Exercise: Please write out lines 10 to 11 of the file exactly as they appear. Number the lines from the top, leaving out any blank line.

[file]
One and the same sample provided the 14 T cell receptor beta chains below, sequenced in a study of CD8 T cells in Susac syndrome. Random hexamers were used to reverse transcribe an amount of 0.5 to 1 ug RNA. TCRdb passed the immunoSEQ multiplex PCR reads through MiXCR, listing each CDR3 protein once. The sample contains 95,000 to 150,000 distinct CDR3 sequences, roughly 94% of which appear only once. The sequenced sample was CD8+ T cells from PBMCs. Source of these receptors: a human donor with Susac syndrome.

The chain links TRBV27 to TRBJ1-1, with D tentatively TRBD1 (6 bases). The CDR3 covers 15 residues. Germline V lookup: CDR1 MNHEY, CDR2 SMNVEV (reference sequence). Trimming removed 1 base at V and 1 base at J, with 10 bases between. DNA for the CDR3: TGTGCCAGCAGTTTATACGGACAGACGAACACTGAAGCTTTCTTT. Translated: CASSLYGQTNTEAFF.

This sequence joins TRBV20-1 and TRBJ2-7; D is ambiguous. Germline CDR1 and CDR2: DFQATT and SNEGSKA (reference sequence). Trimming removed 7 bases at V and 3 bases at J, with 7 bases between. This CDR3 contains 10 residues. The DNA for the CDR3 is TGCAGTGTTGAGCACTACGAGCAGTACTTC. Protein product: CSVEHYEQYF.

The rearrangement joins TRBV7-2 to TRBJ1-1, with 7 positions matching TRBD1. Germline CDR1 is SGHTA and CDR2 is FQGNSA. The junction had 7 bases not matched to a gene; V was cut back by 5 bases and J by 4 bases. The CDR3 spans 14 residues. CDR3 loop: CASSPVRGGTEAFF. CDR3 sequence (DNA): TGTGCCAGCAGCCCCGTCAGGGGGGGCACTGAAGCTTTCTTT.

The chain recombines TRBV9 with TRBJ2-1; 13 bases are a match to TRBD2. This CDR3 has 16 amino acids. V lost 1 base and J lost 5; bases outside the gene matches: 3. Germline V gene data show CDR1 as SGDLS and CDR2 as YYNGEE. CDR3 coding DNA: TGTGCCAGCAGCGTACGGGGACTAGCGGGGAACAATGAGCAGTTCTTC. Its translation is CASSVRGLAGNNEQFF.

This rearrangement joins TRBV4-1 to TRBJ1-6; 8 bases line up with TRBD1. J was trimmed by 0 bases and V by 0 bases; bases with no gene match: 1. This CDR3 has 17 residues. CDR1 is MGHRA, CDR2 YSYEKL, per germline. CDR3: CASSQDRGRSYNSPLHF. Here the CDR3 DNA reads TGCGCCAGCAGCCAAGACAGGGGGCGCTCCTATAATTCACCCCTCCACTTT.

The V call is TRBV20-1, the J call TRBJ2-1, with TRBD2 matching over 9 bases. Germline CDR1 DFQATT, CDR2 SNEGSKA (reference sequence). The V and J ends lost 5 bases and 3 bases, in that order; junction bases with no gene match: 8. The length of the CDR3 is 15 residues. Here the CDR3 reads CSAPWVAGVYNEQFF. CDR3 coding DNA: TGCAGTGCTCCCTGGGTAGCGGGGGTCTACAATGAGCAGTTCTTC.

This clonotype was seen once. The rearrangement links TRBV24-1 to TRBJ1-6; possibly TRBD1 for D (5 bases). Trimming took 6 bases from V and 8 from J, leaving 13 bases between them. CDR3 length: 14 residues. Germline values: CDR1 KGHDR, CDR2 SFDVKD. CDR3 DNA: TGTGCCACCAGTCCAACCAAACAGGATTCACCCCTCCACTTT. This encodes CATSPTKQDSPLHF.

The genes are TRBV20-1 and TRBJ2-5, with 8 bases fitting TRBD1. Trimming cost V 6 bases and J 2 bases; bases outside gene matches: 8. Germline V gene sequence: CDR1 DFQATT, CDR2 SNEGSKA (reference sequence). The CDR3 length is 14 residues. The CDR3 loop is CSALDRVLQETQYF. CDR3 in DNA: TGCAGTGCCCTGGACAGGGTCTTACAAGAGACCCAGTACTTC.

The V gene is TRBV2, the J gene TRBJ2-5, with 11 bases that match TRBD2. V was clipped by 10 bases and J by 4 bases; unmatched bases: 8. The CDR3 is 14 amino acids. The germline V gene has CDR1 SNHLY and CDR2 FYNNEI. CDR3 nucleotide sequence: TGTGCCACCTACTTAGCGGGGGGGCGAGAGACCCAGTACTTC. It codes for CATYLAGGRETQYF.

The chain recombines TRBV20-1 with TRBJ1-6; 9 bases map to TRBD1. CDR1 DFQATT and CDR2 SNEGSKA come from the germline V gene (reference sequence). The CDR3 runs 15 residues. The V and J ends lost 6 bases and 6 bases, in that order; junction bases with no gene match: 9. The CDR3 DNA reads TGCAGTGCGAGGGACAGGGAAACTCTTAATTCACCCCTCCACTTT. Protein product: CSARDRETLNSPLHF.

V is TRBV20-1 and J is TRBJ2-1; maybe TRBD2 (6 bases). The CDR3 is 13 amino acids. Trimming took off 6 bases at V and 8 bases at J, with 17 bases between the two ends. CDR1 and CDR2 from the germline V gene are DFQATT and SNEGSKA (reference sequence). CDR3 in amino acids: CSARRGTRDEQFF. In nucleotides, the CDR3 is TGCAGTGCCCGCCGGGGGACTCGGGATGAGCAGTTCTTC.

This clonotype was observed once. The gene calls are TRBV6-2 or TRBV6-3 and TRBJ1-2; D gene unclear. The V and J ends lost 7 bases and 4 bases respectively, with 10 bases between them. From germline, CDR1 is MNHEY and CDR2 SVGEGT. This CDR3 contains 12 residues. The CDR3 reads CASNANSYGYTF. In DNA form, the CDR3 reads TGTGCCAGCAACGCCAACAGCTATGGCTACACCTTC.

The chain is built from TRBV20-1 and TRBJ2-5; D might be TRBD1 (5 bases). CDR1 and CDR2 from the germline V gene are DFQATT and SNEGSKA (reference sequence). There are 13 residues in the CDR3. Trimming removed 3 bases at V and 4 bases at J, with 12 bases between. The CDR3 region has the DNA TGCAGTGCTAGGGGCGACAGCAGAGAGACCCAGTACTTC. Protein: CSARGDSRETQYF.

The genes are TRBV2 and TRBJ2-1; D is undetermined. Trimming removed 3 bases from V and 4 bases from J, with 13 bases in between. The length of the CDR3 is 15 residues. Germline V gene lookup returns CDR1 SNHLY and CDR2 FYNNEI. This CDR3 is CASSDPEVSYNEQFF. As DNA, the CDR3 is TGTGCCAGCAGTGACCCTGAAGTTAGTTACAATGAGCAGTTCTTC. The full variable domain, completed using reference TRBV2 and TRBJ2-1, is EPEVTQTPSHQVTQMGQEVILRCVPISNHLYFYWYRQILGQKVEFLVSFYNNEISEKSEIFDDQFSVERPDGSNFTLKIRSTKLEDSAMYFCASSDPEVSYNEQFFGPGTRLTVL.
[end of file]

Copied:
The V gene is TRBV2, the J gene TRBJ2-5, with 11 bases that match TRBD2. V was clipped by 10 bases and J by 4 bases; unmatched bases: 8. The CDR3 is 14 amino acids. The germline V gene has CDR1 SNHLY and CDR2 FYNNEI. CDR3 nucleotide sequence: TGTGCCACCTACTTAGCGGGGGGGCGAGAGACCCAGTACTTC. It codes for CATYLAGGRETQYF.

The chain recombines TRBV20-1 with TRBJ1-6; 9 bases map to TRBD1. CDR1 DFQATT and CDR2 SNEGSKA come from the germline V gene (reference sequence). The CDR3 runs 15 residues. The V and J ends lost 6 bases and 6 bases, in that order; junction bases with no gene match: 9. The CDR3 DNA reads TGCAGTGCGAGGGACAGGGAAACTCTTAATTCACCCCTCCACTTT. Protein product: CSARDRETLNSPLHF.